When speaking of the Mass Luther states that if the people do not grasp and comprehend the words of Christ and believe them, what do we need the artfulness of the Mass for?  If the people do not hold tightly and cherish the words of Jesus, “This is my body given for you, this is my blood of a new testament shed for you for the forgiveness of sin” and believe them to be His gift then the priest would do well to get rid of the bells, chausibles, genuflections, elevations, chants, and all the external beauty of the Mass because the internal, or Spiritual, beauty of the Mass is not believed and cherished by the people, and it is an empty thing and does them no good(LW., Vol. 35).  Stripe away all the things that are not necessary to proclaim to the poor souls the Gospel and when they grasp it let all the beauty, internal and external, unfold.  How does this relate to our current topic of rediscovering the artfulness of preaching?

The problem seems all the more compounded in our day.  Most certainly Luther is assuming that the priest in any place knows the depth of the Gospel of the Sacrament of the Mass.  Luther also assumes the same priest will be able to proclaim that Gospel to his people and from there move toward the celebration of the full internal and external beauty of the Sacrament of the Mass in that place.  Why is the problem compounded in regards to preaching in our day?  I am afraid not only do the people perhaps not know why they are listening to a man preach to them, which in turn leads to worse preaching, but that also the preacher might certainly be ignorant of why he himself is preaching in the first place!  The problem is then ignorance and ignorance!  These poor people are hearing little to no Gospel from their preacher and their preacher might have no good reason to preach another way because the people make no peep either for ignorance or fear!  And, there is little discussion on preaching to influence him.  The people fear because they do not know if they can speak to the pastor about such things.  I am afraid this is a most terrible place for any man to be.  Be he a pastor or layman.  This is why I think the artfulness of preaching is better buried and put away for the time being.  There are obvious questions that arise though.  How can a pastor not know the reason for preaching?  For the purposes of this little essay we will not explore such questions because that question occupies an essay all for itself. I will now move to some concluding remarks.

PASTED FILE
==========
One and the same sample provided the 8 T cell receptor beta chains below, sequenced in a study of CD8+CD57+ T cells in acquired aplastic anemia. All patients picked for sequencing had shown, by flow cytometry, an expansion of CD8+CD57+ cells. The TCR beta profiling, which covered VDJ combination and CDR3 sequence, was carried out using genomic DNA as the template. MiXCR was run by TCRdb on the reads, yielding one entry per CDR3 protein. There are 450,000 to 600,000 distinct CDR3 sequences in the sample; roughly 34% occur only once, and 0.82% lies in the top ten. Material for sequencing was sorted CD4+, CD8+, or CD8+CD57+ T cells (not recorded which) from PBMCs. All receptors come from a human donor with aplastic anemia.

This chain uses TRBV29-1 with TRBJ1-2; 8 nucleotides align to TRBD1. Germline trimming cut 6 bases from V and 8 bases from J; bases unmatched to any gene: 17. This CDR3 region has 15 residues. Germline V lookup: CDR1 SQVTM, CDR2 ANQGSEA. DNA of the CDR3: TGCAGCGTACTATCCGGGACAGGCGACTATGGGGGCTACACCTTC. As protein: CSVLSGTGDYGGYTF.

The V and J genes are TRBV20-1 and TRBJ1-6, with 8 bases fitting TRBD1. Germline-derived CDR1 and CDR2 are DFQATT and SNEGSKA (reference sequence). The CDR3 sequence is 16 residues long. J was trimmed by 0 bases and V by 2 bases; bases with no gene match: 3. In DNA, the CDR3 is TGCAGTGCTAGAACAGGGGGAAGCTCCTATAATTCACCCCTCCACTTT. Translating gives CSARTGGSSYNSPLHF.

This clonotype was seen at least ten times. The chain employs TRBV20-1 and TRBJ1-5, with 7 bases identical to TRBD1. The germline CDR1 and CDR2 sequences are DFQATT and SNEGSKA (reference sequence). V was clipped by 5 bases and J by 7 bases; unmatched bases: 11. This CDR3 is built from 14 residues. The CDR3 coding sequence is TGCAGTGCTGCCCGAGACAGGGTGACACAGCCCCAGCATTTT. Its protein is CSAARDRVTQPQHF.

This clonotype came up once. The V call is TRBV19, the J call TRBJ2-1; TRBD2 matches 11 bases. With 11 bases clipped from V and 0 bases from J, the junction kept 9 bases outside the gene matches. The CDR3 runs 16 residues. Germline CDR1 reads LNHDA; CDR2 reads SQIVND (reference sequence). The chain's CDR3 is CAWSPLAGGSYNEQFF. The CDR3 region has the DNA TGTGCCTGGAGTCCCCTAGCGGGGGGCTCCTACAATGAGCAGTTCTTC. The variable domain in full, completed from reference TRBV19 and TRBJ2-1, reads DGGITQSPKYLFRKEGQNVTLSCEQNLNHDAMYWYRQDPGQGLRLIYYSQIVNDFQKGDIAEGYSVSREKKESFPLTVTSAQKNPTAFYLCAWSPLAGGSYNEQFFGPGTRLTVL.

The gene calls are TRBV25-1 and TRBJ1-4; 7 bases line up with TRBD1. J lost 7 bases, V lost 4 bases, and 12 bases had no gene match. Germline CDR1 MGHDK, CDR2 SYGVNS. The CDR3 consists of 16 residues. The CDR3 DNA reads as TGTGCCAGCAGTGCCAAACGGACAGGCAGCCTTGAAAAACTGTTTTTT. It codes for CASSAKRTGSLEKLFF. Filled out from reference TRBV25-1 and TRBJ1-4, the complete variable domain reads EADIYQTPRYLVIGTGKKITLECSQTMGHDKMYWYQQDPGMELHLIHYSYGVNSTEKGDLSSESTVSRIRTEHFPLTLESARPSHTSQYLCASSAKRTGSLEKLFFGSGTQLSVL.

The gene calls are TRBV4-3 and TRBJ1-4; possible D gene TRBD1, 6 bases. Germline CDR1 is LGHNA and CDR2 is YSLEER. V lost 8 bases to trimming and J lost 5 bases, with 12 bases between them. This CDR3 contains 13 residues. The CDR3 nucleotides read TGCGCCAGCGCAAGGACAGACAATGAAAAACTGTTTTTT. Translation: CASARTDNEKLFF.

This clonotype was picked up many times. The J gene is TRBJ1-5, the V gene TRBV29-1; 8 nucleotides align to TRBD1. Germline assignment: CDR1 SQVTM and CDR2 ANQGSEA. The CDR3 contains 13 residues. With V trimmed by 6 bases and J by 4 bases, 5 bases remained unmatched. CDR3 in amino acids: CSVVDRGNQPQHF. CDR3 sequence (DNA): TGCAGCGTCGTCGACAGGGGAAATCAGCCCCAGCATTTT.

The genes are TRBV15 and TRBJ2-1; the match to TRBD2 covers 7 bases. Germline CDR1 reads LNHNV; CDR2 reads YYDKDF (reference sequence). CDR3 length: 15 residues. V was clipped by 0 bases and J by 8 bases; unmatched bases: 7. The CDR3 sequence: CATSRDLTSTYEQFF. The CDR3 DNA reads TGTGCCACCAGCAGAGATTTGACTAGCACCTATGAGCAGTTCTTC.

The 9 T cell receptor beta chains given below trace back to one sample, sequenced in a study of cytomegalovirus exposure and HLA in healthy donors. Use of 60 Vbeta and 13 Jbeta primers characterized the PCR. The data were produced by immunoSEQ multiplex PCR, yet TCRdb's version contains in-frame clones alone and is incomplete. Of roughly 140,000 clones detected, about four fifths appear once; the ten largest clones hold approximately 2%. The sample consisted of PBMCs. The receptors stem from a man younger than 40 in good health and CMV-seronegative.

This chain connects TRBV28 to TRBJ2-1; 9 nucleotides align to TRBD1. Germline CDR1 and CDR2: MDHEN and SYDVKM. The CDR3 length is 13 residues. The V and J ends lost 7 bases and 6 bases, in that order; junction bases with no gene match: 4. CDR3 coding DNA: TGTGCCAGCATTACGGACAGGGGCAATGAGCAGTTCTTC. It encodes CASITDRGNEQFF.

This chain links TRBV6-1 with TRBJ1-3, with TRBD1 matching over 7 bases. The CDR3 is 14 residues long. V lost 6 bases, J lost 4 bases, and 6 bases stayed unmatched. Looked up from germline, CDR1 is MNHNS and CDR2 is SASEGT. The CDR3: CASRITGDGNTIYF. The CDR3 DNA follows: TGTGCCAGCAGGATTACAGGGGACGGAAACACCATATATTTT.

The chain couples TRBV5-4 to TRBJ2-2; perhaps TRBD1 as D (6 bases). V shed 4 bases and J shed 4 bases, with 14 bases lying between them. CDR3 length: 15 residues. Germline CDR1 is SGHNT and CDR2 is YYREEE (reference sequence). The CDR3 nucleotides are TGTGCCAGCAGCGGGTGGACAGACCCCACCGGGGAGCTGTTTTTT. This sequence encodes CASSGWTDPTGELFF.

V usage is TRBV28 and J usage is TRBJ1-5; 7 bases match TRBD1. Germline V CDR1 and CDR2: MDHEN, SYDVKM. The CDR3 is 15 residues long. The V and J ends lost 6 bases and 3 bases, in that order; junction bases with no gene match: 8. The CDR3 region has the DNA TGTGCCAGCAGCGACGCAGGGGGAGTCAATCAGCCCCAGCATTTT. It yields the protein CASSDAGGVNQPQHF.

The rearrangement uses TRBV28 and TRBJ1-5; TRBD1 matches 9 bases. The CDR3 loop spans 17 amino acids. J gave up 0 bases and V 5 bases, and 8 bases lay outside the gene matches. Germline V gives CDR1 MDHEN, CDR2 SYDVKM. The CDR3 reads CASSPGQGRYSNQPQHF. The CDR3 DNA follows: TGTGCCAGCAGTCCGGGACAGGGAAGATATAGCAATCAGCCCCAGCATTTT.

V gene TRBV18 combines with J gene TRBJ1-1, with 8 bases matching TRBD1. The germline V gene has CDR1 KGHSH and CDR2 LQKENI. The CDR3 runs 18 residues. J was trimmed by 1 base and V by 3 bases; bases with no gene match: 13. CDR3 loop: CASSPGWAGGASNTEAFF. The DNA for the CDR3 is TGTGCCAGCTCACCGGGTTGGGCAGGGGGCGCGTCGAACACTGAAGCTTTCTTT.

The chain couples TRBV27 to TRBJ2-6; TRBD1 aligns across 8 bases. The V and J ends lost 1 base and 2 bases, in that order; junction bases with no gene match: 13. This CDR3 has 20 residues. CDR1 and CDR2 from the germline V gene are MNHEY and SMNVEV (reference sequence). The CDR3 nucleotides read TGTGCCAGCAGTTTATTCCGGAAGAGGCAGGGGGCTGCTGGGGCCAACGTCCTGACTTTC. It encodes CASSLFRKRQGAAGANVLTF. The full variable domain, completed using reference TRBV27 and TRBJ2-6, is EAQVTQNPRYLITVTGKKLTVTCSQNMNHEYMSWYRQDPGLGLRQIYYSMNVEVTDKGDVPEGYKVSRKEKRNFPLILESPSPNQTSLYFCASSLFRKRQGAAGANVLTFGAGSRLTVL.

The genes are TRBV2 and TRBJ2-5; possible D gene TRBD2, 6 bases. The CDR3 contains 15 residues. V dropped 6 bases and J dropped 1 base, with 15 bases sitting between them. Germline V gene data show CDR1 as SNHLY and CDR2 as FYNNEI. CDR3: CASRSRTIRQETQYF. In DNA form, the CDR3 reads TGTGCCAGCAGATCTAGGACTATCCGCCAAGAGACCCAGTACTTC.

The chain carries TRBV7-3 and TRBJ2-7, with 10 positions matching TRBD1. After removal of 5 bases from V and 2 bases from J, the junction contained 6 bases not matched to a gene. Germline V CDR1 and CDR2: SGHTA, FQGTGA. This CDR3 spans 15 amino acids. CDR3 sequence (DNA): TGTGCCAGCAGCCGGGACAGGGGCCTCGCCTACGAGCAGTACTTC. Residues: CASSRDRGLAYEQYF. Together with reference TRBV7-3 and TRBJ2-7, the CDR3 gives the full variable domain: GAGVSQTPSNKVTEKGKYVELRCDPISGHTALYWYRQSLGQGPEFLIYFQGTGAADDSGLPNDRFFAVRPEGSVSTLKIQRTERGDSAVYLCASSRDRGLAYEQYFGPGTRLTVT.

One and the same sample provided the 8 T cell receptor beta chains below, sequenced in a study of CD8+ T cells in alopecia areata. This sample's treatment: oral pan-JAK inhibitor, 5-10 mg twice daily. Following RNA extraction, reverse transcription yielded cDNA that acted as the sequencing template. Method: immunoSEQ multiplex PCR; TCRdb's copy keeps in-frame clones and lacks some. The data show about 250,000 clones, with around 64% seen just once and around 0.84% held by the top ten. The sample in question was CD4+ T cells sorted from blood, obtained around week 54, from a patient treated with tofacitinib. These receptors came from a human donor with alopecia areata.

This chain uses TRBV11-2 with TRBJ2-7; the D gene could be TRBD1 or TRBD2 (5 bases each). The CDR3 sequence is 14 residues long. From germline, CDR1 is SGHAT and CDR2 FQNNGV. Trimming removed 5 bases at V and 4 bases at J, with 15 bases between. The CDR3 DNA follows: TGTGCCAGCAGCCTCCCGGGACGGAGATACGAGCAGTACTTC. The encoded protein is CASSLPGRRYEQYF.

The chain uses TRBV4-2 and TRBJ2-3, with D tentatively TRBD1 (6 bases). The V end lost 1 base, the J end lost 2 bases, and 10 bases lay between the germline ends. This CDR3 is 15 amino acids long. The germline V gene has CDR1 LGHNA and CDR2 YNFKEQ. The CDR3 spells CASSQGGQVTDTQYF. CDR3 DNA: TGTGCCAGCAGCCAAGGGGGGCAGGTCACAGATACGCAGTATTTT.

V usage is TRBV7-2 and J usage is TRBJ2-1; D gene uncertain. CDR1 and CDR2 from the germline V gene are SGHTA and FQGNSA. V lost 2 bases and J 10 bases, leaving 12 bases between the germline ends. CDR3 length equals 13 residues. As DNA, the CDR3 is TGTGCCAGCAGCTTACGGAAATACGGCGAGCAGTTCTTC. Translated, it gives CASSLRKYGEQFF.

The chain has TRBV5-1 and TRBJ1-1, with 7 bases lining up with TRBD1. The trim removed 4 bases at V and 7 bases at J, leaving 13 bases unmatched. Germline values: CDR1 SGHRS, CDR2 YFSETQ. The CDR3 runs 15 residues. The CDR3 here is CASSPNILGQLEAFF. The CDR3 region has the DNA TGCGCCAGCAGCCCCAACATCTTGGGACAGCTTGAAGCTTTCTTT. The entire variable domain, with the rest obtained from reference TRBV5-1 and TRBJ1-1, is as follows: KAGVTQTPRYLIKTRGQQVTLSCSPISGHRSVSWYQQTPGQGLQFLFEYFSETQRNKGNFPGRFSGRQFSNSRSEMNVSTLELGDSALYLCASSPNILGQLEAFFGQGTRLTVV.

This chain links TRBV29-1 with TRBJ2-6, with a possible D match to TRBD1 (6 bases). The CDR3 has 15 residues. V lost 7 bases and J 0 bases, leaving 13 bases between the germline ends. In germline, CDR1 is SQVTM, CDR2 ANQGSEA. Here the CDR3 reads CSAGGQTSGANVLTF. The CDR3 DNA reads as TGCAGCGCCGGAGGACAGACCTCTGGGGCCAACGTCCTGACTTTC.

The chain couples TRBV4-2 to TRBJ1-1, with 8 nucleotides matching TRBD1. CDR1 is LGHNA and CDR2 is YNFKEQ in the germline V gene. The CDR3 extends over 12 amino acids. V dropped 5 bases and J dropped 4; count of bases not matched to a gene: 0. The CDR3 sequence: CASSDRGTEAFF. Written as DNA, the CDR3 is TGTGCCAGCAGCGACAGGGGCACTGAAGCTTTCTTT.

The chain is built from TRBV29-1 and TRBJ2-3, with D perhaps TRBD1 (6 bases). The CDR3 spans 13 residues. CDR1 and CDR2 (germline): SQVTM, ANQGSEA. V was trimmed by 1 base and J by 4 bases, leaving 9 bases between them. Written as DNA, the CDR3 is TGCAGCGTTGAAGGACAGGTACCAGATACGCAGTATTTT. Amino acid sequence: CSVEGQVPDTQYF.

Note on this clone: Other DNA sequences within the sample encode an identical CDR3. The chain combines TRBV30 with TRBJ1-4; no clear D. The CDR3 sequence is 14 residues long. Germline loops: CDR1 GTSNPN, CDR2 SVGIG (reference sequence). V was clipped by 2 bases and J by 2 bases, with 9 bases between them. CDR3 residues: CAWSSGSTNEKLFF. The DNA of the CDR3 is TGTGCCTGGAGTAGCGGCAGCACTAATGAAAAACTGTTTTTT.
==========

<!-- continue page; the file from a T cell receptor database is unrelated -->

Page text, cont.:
Here is St. Paul doing what I would like us to do.

I have been thinking much lately concerning why a pastor preaches.  After-all, I am now a Called and Ordained Servant of the Word.  I am the one Called to speak on behalf of God in this place.  I stand in line with the Apostles and their designation from the Lord.  I take that seriously. That is not to say other men in the Office do not take preaching seriously.  I notice that many of them DO take preaching seriously.  This is the very reason why I am writing.  But, what I observe from where I stand is that many do not take preaching seriously in the way I am taking it seriously.  In fact, in light of the title of the upcoming symposium in St. Louis, I think